Olympiad examinations at school level are competitive examination, based on the school syllabus, which are conducted through various independent organizations.

These exams give exposure to students about competition and make them ready to face any competitive challenge that would be thrown open to them in the future. They also bring out the areas needing attention so that proper orientation can be given in areas lacking prof iciency. In a nutshell, they are a platform for realistic assessment to prepare a child to face the modern competitive world.

Competition is a healthy concept. Competition helps a student to strive for better. It creates a feeling of excitement.

## Math Olympiad

Moreover, it leads to success. Without competition, students would be lazy, and they would become incompetent. Competition is good for children. It helps children to develop healthy attitudes about winning and losing.

Children become competitive as they ref ine and practice skills and develop coordination and cognitive abilities. Competition can encourage growth and push a child to excel. When Kid s compete with another Kid s, they work harder, in the process all the students improve their knowledge. The competition should be healthy, not harmful.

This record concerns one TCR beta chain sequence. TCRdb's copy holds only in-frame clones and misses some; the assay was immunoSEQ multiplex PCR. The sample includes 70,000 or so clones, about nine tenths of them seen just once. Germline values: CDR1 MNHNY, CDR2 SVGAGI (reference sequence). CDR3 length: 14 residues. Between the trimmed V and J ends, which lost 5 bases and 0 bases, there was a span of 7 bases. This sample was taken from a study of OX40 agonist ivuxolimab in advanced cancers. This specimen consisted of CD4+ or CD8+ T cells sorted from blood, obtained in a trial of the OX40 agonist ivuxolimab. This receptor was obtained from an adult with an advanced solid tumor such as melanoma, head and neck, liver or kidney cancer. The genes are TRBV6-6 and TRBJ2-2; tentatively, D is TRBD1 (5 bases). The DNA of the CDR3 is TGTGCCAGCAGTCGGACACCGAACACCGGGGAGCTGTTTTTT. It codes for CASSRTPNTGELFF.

There are many Olympiad Examinations are happening all across the year. These exams are conducted through various organizations. To participate in these exams, you need to talk to your school. Most of these exams are conducted through schools only. If you are interested in conducting olympiad exams in your school, please contact the organisers of the exam.Updates on my research and expository papers, discussion of open problems, and other maths-related topics. By Terence Tao.

My student, Jaume de Dioshas set up a web site to collect upcoming mathematics seminars from any institution that are open online. For instance, it has a talk that I will be giving in an hour.

There is a form for adding further talks to the site; please feel free to contribute or make other suggestions in order to make the seminar list more useful. Perhaps further links of this type could be added in the comments. It would perhaps make sense to somehow unify these lists into a single one that can be updated through crowdsourcing.